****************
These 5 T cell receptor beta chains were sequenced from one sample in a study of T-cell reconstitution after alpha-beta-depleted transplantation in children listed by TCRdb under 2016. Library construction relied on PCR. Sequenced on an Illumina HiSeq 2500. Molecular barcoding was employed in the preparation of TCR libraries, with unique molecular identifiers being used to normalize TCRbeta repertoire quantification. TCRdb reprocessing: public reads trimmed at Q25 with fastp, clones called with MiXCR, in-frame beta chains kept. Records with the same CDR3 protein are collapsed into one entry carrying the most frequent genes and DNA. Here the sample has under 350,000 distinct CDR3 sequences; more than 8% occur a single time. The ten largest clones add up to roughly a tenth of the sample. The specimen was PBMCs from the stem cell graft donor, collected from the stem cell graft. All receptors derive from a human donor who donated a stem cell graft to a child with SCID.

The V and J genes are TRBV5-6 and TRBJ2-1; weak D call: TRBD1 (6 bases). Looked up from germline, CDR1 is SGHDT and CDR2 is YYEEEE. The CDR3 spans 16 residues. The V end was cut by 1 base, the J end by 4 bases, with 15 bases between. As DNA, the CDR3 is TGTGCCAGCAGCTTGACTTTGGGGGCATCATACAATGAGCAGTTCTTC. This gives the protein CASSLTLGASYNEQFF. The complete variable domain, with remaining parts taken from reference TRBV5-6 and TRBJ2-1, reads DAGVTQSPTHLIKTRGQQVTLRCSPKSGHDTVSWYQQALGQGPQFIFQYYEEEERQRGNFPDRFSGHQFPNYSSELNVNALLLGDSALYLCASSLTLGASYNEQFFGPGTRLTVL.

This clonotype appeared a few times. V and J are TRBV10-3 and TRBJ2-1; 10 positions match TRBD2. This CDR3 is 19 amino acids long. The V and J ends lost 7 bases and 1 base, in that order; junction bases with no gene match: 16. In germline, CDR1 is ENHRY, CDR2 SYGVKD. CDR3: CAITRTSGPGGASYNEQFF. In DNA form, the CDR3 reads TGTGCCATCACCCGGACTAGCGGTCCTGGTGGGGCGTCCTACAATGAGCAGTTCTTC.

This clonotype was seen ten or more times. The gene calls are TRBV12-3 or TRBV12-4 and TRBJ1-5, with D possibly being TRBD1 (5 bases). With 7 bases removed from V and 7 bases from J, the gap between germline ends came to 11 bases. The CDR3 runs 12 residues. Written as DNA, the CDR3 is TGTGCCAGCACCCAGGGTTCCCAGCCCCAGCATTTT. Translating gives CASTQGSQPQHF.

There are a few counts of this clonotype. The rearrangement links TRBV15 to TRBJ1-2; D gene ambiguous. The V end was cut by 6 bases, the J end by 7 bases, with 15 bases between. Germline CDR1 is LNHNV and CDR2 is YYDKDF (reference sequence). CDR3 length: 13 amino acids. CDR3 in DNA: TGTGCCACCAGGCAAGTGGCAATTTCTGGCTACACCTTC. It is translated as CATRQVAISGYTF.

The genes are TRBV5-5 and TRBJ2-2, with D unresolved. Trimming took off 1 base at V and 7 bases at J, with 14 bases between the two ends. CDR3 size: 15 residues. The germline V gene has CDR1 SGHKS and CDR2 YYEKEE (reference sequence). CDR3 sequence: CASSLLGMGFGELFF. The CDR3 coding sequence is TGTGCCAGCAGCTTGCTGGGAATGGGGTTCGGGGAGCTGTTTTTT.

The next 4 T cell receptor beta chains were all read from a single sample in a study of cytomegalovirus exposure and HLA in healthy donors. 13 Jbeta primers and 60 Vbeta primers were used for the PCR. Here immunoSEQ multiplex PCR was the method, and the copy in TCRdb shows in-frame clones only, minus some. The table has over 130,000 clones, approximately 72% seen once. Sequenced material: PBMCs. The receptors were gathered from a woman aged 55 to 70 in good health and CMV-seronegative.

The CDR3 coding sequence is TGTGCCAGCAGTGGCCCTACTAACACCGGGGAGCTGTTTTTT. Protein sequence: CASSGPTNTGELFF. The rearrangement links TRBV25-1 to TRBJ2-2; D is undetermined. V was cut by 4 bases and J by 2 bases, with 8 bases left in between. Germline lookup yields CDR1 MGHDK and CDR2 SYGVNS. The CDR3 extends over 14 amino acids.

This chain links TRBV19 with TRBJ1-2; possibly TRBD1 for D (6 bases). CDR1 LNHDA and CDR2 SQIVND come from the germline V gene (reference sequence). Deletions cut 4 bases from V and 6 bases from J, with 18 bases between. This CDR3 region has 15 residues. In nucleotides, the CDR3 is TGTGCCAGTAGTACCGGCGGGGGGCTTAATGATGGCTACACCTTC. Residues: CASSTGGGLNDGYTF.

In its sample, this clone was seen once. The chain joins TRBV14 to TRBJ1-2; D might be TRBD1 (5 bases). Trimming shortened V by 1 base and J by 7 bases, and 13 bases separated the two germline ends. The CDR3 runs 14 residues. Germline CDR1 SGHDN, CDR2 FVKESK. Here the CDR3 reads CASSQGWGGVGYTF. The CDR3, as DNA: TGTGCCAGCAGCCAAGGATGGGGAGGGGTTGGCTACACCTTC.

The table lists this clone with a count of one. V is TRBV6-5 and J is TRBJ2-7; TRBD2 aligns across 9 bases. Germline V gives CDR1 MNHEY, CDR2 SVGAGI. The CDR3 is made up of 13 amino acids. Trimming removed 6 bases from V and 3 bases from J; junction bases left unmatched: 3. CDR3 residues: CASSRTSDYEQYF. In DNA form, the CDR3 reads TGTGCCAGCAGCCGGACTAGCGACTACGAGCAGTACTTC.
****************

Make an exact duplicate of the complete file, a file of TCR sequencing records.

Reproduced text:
These 5 T cell receptor beta chains were sequenced from one sample in a study of T-cell reconstitution after alpha-beta-depleted transplantation in children listed by TCRdb under 2016. Library construction relied on PCR. Sequenced on an Illumina HiSeq 2500. Molecular barcoding was employed in the preparation of TCR libraries, with unique molecular identifiers being used to normalize TCRbeta repertoire quantification. TCRdb reprocessing: public reads trimmed at Q25 with fastp, clones called with MiXCR, in-frame beta chains kept. Records with the same CDR3 protein are collapsed into one entry carrying the most frequent genes and DNA. Here the sample has under 350,000 distinct CDR3 sequences; more than 8% occur a single time. The ten largest clones add up to roughly a tenth of the sample. The specimen was PBMCs from the stem cell graft donor, collected from the stem cell graft. All receptors derive from a human donor who donated a stem cell graft to a child with SCID.

The V and J genes are TRBV5-6 and TRBJ2-1; weak D call: TRBD1 (6 bases). Looked up from germline, CDR1 is SGHDT and CDR2 is YYEEEE. The CDR3 spans 16 residues. The V end was cut by 1 base, the J end by 4 bases, with 15 bases between. As DNA, the CDR3 is TGTGCCAGCAGCTTGACTTTGGGGGCATCATACAATGAGCAGTTCTTC. This gives the protein CASSLTLGASYNEQFF. The complete variable domain, with remaining parts taken from reference TRBV5-6 and TRBJ2-1, reads DAGVTQSPTHLIKTRGQQVTLRCSPKSGHDTVSWYQQALGQGPQFIFQYYEEEERQRGNFPDRFSGHQFPNYSSELNVNALLLGDSALYLCASSLTLGASYNEQFFGPGTRLTVL.

This clonotype appeared a few times. V and J are TRBV10-3 and TRBJ2-1; 10 positions match TRBD2. This CDR3 is 19 amino acids long. The V and J ends lost 7 bases and 1 base, in that order; junction bases with no gene match: 16. In germline, CDR1 is ENHRY, CDR2 SYGVKD. CDR3: CAITRTSGPGGASYNEQFF. In DNA form, the CDR3 reads TGTGCCATCACCCGGACTAGCGGTCCTGGTGGGGCGTCCTACAATGAGCAGTTCTTC.

This clonotype was seen ten or more times. The gene calls are TRBV12-3 or TRBV12-4 and TRBJ1-5, with D possibly being TRBD1 (5 bases). With 7 bases removed from V and 7 bases from J, the gap between germline ends came to 11 bases. The CDR3 runs 12 residues. Written as DNA, the CDR3 is TGTGCCAGCACCCAGGGTTCCCAGCCCCAGCATTTT. Translating gives CASTQGSQPQHF.

There are a few counts of this clonotype. The rearrangement links TRBV15 to TRBJ1-2; D gene ambiguous. The V end was cut by 6 bases, the J end by 7 bases, with 15 bases between. Germline CDR1 is LNHNV and CDR2 is YYDKDF (reference sequence). CDR3 length: 13 amino acids. CDR3 in DNA: TGTGCCACCAGGCAAGTGGCAATTTCTGGCTACACCTTC. It is translated as CATRQVAISGYTF.

The genes are TRBV5-5 and TRBJ2-2, with D unresolved. Trimming took off 1 base at V and 7 bases at J, with 14 bases between the two ends. CDR3 size: 15 residues. The germline V gene has CDR1 SGHKS and CDR2 YYEKEE (reference sequence). CDR3 sequence: CASSLLGMGFGELFF. The CDR3 coding sequence is TGTGCCAGCAGCTTGCTGGGAATGGGGTTCGGGGAGCTGTTTTTT.

The next 4 T cell receptor beta chains were all read from a single sample in a study of cytomegalovirus exposure and HLA in healthy donors. 13 Jbeta primers and 60 Vbeta primers were used for the PCR. Here immunoSEQ multiplex PCR was the method, and the copy in TCRdb shows in-frame clones only, minus some. The table has over 130,000 clones, approximately 72% seen once. Sequenced material: PBMCs. The receptors were gathered from a woman aged 55 to 70 in good health and CMV-seronegative.

The CDR3 coding sequence is TGTGCCAGCAGTGGCCCTACTAACACCGGGGAGCTGTTTTTT. Protein sequence: CASSGPTNTGELFF. The rearrangement links TRBV25-1 to TRBJ2-2; D is undetermined. V was cut by 4 bases and J by 2 bases, with 8 bases left in between. Germline lookup yields CDR1 MGHDK and CDR2 SYGVNS. The CDR3 extends over 14 amino acids.

This chain links TRBV19 with TRBJ1-2; possibly TRBD1 for D (6 bases). CDR1 LNHDA and CDR2 SQIVND come from the germline V gene (reference sequence). Deletions cut 4 bases from V and 6 bases from J, with 18 bases between. This CDR3 region has 15 residues. In nucleotides, the CDR3 is TGTGCCAGTAGTACCGGCGGGGGGCTTAATGATGGCTACACCTTC. Residues: CASSTGGGLNDGYTF.

In its sample, this clone was seen once. The chain joins TRBV14 to TRBJ1-2; D might be TRBD1 (5 bases). Trimming shortened V by 1 base and J by 7 bases, and 13 bases separated the two germline ends. The CDR3 runs 14 residues. Germline CDR1 SGHDN, CDR2 FVKESK. Here the CDR3 reads CASSQGWGGVGYTF. The CDR3, as DNA: TGTGCCAGCAGCCAAGGATGGGGAGGGGTTGGCTACACCTTC.

The table lists this clone with a count of one. V is TRBV6-5 and J is TRBJ2-7; TRBD2 aligns across 9 bases. Germline V gives CDR1 MNHEY, CDR2 SVGAGI. The CDR3 is made up of 13 amino acids. Trimming removed 6 bases from V and 3 bases from J; junction bases left unmatched: 3. CDR3 residues: CASSRTSDYEQYF. In DNA form, the CDR3 reads TGTGCCAGCAGCCGGACTAGCGACTACGAGCAGTACTTC.